Hex would be pretty neat, but it's not a game killer for me. To be honest, I'd prefer more parameterized controls over AI logic, corruption logic, and that sort of thing -- don't make it too easy to get to, but it would allow us "testers" a much more rapid ability to tweak the game for optimum playability.

I don't like hard coding when it's possible to do otherwise...

#### warpstorm

##### Yumbo? Yumbo!
I think they should get rid of tiles totally and make a large 3d spherical world. (Okay, I realize that there would be a grid underlying that, but it wouldn't be obvious).

Kitten, I meant to type 1.5 instead of 1.

#### Vancouver 2010

##### Getting Paid to Code
Originally posted by warpstorm
I think they should get rid of tiles totally and make a large 3d spherical world. (Okay, I realize that there would be a grid underlying that, but it wouldn't be obvious).

Hey, that would be cool. However, that would bring Civ closer to a real-time strategy, and that would mean redesigning the entire thing.

Personally, I don't care whether the tiles should be squares or hexes.

#### Ribannah

##### Fighter Druid
Why? The choice between hexes, squares or no grid has nothing to do with RTS or TB (turn-based).

...

Btw, it is not true that squares offer more directions. You are comparing a group of 9 squares with a group of 7 hexes. A correct comparions can only be made if the tile numbers are the same.

In practice, squares have in fact less directions, because most of the time you will not consider moving non-diagonal.

#### Falcon02

##### General
I'm not a big fan of Hexes personally, they just don't seem to "feel" right. However, in practicality, I find neither one really better, the Hexes just seem rather foreign to me.

#### Grey Fox

##### Master of Points
"3D" Hexes look strange, while "3D" squares are diamond shaped, á la Civ3.

What I mean is when they are placed in a non-90 degree perspectiv, and 45 degree angle.

#### Grey Fox

##### Master of Points
Well, it's not the hexes that makes it look like terrain

it could have worked with diamond-squares in that game too.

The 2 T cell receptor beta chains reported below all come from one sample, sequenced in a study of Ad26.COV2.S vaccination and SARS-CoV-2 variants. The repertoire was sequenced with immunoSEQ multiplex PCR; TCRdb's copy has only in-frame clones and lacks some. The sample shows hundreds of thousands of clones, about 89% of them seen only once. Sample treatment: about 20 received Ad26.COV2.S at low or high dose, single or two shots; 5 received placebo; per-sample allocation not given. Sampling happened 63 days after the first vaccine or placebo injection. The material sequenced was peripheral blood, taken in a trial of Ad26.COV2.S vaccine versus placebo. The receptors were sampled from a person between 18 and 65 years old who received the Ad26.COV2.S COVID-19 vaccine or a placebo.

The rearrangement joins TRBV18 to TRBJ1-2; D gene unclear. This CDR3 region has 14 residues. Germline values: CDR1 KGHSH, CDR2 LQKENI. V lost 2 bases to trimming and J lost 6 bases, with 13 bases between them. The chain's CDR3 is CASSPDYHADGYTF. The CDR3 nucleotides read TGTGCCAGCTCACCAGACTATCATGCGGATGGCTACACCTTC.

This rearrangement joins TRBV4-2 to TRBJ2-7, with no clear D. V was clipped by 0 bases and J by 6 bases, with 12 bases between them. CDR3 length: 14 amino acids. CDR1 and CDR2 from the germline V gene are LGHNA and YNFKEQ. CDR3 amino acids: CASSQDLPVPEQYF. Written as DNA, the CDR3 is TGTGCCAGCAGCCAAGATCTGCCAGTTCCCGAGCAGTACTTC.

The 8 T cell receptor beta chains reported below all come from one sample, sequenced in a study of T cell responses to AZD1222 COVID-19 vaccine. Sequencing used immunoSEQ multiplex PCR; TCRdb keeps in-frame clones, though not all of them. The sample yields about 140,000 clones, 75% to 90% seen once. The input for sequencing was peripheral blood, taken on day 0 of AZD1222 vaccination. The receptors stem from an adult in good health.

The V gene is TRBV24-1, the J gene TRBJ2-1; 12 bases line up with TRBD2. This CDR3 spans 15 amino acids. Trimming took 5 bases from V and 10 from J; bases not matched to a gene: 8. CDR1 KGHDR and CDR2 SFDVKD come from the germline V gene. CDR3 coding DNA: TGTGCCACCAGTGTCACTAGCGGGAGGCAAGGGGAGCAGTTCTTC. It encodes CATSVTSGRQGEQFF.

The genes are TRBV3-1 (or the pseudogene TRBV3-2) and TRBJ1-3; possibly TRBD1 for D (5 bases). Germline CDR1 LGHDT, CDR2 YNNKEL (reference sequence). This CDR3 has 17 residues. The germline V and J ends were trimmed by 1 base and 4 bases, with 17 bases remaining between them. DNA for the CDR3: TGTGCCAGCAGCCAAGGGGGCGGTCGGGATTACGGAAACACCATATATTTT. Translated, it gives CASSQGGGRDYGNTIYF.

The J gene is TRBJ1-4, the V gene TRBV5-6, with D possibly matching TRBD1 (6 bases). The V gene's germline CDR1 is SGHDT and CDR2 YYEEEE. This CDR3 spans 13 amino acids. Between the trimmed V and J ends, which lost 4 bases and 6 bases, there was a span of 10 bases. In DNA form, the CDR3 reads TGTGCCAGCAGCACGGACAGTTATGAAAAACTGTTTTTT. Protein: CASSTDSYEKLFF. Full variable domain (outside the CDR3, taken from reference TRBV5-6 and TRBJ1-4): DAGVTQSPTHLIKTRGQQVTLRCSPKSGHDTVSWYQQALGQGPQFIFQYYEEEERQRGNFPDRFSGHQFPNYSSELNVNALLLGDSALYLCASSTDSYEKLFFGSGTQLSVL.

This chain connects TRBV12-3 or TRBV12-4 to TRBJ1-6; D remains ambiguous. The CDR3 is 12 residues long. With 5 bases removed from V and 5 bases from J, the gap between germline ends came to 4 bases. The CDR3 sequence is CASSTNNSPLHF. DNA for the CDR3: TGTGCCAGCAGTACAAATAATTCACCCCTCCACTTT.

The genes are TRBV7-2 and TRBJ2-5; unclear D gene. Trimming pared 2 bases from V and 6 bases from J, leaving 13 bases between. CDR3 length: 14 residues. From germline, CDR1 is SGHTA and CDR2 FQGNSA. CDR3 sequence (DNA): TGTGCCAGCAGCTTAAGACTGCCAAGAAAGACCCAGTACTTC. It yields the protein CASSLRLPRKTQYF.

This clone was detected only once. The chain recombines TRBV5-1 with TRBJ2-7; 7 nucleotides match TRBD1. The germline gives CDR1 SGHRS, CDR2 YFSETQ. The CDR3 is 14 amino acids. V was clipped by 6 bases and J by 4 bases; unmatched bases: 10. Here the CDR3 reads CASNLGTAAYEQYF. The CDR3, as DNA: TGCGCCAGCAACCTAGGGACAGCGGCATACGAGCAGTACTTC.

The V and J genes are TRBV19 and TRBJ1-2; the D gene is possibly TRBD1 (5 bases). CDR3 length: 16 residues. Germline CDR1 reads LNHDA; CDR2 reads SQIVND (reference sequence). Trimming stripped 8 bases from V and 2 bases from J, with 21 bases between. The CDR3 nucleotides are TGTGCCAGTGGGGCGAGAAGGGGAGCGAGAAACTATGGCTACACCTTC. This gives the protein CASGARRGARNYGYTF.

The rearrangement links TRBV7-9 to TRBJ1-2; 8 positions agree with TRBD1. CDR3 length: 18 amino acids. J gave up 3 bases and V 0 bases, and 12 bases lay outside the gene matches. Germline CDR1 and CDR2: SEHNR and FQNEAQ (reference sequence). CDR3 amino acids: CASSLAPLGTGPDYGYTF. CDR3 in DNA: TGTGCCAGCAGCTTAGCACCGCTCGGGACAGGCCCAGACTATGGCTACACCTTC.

#### Civrules

##### We the People
I would be ok with hexes. I think some of the terrain would look cooler like that.

But for now, squares are perfectly fine. Simple, and affective.

#### warpstorm

##### Yumbo? Yumbo!
You are quite correct, Grey Fox. Either would work fine. It has to do more with the skill of the artist rather than if your tiles are hexes or diamonds.

#### CaptainCivFreak

##### Arsenal Gunner
Hexes would completely change the game. Although they would make it easier to make the world 3d spherical.

#### Mongoloid Cow

##### Great Khan
I wouldn't mind hexagons.

#### Duantalus

##### Chieftain
What they need is a system where the units have a radial movement distance based three factors. First, a base movement distance based on the units ability to cover a flat distance rapidly. Next, there needs to be a modifier for to the flat movement based on the type of terrain being entered, may that be forest or mountains. Last is, of course, a special modifier applied individual to different units that affect the ability of a unit to traverse a particular type of terrain.

That failing an overlay of circles where the intersections affect costs of movement based on a diminishing return based on the number of all circles present in the intersection.

But for simplicity the squares work just fine. Of course, since Civ is meant to be a game that lets you be in control of everything, and a master of none, Id say its fine.